Or think of living with the insects, of living with the shiny, busy, mindless ants
which prompted the question: should we co-exist? Or should we exterminate?
This summer it will be someone else’s dilemma.
Well, It Looks Warm . . .
Looking To Spring
There’s snow on the ground and fog in the air.
Only a little snow, merely a dusting. Only a little fog, let’s call it mist.
I recently hoped aloud that 2023 would be better than 2022. Well, in the last couple of weeks I’ve been to the funeral of an ex-work colleague, lost a lad my wife and I have known since the 80’s, and spent the whole night in hospital at the bedside of my wife’s uncle before he passed away yesterday, his brother and nephew with him while I grabbed a couple of hours sleep.
We are not even out of January yet.
But City Jackdaw can’t only be a list of unfortunate and tragic events. We’d all need therapy.
We all need balance.
As the year goes on there’s other stuff going on. There’s plans to make. Projects to complete, projects to begin. Children to lead through this patchwork of emotions we call life.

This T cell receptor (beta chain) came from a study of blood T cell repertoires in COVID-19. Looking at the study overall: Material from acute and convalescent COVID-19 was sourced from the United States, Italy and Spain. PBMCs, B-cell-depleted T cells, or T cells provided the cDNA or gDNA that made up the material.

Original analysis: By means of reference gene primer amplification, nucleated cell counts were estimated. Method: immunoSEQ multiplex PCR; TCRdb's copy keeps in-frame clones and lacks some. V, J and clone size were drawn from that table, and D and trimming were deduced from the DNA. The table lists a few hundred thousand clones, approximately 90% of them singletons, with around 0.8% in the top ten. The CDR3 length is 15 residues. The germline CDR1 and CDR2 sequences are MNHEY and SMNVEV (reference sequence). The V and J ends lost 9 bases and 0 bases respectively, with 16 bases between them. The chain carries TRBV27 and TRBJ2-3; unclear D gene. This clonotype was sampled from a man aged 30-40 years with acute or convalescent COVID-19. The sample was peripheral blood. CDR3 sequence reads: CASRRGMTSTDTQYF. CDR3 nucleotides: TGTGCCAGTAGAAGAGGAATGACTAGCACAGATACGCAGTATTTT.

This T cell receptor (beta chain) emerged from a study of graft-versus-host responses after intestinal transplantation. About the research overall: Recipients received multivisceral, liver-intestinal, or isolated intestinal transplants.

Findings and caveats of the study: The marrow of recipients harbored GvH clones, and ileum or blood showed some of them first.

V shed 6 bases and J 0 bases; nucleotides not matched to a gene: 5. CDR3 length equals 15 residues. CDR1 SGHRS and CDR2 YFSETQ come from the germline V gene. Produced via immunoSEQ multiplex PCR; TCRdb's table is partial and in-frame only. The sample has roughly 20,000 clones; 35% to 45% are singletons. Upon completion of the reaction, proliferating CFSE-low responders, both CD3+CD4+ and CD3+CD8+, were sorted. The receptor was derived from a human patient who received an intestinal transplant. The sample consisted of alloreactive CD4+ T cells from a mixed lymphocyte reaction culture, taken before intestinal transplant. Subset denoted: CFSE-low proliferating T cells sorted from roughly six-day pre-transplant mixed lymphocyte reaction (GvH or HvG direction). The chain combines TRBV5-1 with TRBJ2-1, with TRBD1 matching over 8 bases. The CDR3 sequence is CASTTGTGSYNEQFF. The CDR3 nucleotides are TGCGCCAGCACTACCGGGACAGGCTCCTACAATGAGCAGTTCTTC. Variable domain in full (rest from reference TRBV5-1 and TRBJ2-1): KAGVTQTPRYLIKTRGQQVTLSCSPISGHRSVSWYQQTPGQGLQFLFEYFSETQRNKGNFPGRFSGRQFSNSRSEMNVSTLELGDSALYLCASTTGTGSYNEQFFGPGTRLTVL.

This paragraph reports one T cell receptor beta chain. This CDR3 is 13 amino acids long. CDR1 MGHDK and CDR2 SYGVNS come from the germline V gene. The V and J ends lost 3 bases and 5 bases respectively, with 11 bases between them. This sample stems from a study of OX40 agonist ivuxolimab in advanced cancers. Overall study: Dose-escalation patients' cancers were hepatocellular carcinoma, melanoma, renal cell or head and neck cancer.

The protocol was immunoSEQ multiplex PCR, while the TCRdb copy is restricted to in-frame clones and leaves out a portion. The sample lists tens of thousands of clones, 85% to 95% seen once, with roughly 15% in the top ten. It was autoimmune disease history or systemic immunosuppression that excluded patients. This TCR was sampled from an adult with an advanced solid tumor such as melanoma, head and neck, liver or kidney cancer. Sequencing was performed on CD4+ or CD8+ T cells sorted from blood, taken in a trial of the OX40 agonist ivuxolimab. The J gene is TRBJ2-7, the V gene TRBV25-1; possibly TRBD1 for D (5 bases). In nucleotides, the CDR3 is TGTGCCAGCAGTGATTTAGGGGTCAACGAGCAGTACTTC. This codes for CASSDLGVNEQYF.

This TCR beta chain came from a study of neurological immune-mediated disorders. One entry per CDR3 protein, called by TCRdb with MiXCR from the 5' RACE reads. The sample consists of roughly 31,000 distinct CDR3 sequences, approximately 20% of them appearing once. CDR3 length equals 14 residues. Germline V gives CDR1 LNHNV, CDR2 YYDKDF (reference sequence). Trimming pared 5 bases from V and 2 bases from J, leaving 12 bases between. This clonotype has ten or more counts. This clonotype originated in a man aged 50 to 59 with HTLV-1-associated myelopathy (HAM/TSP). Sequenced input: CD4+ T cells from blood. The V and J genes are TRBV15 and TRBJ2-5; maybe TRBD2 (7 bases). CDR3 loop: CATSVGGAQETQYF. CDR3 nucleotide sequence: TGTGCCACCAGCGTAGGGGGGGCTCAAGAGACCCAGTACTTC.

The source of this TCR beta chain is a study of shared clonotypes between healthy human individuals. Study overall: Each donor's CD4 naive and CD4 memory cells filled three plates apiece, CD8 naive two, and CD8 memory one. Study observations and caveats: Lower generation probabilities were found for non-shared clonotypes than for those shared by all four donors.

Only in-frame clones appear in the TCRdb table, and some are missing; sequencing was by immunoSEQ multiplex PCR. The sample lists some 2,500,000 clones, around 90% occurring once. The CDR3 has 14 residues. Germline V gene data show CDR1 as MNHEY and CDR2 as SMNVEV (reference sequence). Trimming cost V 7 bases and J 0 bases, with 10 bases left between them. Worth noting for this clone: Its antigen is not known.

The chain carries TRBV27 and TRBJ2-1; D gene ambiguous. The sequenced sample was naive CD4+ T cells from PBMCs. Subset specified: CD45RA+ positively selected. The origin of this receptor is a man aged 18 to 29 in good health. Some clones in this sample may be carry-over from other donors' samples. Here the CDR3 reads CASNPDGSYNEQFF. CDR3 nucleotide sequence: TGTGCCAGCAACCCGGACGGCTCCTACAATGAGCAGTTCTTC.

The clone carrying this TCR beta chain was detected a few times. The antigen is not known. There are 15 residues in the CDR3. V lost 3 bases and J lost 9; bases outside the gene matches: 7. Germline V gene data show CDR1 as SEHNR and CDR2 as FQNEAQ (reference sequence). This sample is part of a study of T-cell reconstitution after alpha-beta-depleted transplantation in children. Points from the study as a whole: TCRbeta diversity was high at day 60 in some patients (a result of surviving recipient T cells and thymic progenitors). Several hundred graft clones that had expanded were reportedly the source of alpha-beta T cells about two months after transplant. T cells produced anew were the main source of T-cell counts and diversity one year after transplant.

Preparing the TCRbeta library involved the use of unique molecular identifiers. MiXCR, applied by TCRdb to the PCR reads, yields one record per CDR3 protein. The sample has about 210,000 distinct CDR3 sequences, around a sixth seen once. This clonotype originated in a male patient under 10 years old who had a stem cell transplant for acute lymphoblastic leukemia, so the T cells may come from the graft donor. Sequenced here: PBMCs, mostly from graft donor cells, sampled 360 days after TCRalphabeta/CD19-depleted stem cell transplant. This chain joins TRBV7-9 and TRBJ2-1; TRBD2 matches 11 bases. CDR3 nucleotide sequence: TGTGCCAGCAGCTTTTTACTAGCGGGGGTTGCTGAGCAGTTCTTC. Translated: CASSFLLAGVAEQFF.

Winter only lasts so long. There’s new light coming.
Sunsets On Mars
It looks like a scene set on the fictional world of Tatooine, but this shot is of the sun setting on the empty, desolate planet of Mars.
In the whole of our history, we are the first human beings to witness a Martian sunset. Just think about that. We can see from the vantage point of an island that we as a species should never have reached.
I’ve said it before-this is a place where the silence has never been broken by spoken word.
One day it will. I wonder what that first word will be?
I say ‘silence’, but if you do a search you can discover an audio video that enables you to listen to the sound of this far-flung place. A place with few natural sounds except the wind.
I find things like this awe-inspiring. And there’s now lots of images to keep me going for some time yet. Rocky landscapes beneath a salmon sky.
I hope they instil in you the same sense of wonder that they do me. But if you are looking for a photo credit, though – I’m sorry, I didn’t take them.
My Annus Horribillis, But On We Go
I’ve lost track how long I’ve been blogging here. Nine years? Maybe ten, wishing you guys a Happy New Year at this time, scattered as you are all over the globe.
2022 for me wasn’t a good one. In fact it was an awful one.